Sidney Crosby. (James Carey Lauder / USA Today)

Crosby will tell you that the NHL is harder than it’s ever been, that third-pairing defensemen nowadays could skate circles around the third-pairing defensemen who were playing in the league when he arrived in 2005.

And yet, he still dominates, even as he’s become one of the old guys in the league, and even as the league keeps getting better and faster.

How does he keep doing it?

There are many reasons.

  • His conditioning, as noted early, remains truly elite.
  • Crosby thinks the game like Lemieux and Gretzky did, which will keep him productive even when his skills do diminish.
  • His competitive fire is rare.

That last nugget really is what sets him apart. Lemieux and Gretzky enjoyed winning a great deal and have the championship rings to prove it. But they weren’t possessed to win the way Crosby is. That’s not a knock on them. It’s a compliment to Crosby, who craves winning like no athlete I’ve ever been around.

In a rare glimpse of his age, Crosby actually went into a slump a couple of weeks ago. In a victory in Toronto, he didn’t register a shot on goal. Then, he was oddly quiet in an overtime loss in Montreal. Then, in a rematch against the Leafs, he hit rock bottom and was a minus-4 despite scoring a goal. It was one of the worst games he ever played.

Crosby, who is his own worst critic, was furious with himself after that game. He mentioned following the Calgary game that he’d had a few bad games in his career that stood out to him, and the performance against the Leafs qualified.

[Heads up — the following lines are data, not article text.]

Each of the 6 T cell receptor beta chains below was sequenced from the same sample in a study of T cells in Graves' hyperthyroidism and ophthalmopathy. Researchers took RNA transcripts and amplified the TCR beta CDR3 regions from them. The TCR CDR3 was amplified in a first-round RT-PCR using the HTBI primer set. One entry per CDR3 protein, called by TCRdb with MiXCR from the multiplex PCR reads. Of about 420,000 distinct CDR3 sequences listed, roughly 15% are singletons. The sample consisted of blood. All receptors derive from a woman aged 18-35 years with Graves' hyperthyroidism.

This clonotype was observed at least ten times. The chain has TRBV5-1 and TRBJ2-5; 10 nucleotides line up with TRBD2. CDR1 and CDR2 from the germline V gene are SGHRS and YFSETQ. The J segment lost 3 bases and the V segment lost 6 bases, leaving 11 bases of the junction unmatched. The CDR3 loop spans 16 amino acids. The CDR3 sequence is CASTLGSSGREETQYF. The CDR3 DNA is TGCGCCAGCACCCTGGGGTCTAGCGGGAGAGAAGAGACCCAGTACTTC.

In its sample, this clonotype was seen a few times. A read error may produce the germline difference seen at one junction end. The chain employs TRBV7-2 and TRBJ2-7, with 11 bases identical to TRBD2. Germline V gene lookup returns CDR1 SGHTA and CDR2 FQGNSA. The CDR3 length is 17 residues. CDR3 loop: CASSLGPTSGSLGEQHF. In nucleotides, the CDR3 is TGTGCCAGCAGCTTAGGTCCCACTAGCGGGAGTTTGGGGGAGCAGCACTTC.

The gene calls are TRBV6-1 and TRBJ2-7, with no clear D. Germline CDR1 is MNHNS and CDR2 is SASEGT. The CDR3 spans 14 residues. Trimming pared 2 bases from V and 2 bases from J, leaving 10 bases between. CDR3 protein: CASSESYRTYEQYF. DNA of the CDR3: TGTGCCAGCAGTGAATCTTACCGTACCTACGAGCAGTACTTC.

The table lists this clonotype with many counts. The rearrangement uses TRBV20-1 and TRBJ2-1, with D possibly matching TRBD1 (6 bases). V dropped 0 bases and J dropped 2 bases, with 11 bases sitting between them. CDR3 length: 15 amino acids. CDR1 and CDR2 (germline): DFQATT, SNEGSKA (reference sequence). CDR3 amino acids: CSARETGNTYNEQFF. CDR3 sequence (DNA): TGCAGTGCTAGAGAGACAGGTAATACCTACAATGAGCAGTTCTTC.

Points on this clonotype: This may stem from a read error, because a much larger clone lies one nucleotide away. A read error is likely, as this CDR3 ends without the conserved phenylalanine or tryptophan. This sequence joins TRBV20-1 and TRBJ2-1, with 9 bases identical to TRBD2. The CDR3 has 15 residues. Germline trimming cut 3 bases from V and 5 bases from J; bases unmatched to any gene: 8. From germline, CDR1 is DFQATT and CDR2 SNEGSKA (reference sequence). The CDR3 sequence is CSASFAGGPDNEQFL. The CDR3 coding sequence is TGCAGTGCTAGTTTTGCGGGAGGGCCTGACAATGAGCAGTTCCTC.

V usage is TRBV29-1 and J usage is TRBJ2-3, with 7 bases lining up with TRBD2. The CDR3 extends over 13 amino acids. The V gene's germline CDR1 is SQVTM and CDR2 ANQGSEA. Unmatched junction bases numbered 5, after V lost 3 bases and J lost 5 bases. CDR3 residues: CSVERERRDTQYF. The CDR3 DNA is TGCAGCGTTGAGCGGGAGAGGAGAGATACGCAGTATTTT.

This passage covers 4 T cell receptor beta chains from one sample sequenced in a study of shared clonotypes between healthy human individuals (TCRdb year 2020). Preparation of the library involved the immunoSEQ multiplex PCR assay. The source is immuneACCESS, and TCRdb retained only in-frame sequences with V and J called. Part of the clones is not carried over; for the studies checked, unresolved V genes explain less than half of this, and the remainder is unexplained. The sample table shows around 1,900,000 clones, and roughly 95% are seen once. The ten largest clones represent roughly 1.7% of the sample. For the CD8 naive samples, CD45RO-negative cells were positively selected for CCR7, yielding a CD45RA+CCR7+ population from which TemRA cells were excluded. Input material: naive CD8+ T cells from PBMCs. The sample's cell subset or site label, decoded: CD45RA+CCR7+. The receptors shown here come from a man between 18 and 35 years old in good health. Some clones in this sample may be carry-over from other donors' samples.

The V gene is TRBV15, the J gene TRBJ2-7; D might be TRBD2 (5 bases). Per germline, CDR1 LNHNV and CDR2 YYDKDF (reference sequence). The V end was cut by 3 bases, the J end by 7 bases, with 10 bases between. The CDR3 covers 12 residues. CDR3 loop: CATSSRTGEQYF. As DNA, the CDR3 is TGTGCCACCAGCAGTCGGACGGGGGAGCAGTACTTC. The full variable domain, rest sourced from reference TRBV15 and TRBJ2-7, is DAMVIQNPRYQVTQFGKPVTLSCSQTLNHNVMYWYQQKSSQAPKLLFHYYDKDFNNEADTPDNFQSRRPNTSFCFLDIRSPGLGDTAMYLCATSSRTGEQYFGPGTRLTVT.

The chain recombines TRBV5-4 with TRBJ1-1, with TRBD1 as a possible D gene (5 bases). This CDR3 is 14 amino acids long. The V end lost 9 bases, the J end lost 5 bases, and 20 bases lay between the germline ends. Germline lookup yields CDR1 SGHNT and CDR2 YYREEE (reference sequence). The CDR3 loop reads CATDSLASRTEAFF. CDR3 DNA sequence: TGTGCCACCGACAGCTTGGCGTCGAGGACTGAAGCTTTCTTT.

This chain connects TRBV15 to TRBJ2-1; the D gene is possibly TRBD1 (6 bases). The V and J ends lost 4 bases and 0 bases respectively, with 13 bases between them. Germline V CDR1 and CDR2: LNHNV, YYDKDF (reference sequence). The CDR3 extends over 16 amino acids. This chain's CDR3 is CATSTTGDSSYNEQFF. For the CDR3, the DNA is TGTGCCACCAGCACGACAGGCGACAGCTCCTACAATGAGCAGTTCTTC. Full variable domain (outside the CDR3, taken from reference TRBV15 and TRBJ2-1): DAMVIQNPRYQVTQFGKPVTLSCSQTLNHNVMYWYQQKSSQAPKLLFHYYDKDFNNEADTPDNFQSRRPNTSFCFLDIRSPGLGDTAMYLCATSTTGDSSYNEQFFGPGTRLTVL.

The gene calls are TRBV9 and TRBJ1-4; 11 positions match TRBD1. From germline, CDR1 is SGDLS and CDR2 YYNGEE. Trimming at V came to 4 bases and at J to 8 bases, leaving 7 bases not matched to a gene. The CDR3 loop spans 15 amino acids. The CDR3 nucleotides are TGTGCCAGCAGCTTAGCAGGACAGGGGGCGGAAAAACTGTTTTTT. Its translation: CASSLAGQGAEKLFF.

And, so, how did he respond?

Two goals and two assists in a victory in Minnesota. Then two more assists in a win in Winnipeg. Twenty-four hours later, he followed with the game-winning goal and three assists in Chicago.

Ten points in three games on a three-game road trip — that’s how he responded.

Normal athletes don’t will themselves to that kind of performance. Even star athletes don’t do it.

Nah, only the rarest of breeds do things like that. He’s different and remains as ravenous to win as he’s ever been.

History will someday tell the story of these Penguins, and if Ron Hextall made the right move when he brought back aging players like Evgeni Malkin, Kris Letang and Jeff Carter over the past year. Maybe it will work, maybe it won’t.

Yet, Hextall can’t be blamed for doing everything in his power to give Crosby more chances to win a championship. Who’s better than him right now? Connor McDavid, sure. He’s the league’s best player ever. You can make arguments for Auston Matthews, Nathan MacKinnon, Cale Maker and Leon Draisaitl.

That’s it. That’s the list. And in a playoff series, I’m not so sure I wouldn’t take Crosby over all of them. (He has 22 even-strength points in 20 games, more than all of the above mentioned players. If the Penguins ever figure out their power play, look out.)

Before a cheap shot from Jacob Trouba temporarily knocked Crosby out of last spring’s playoffs, he had produced nine points in four games and was operating at a level that we had rarely seen. It was vintage. It was special. And it might have been enough to carry the Penguins on a legitimate Stanley Cup run.

We know how that season ended. This one remains a mystery. The way Crosby is going right now, however, anything feels possible.

He’s not Sid the Kid anymore. That nickname has long been put to rest.

But he’s not an old man, either. After all of these years, he’s still got it.

And for the rest of the league — including in Philadelphia today — this remains a problem.

One incredible season after another, Crosby’s legend only grows.

(Top photo of Sidney Crosby: David Banks / USA Today)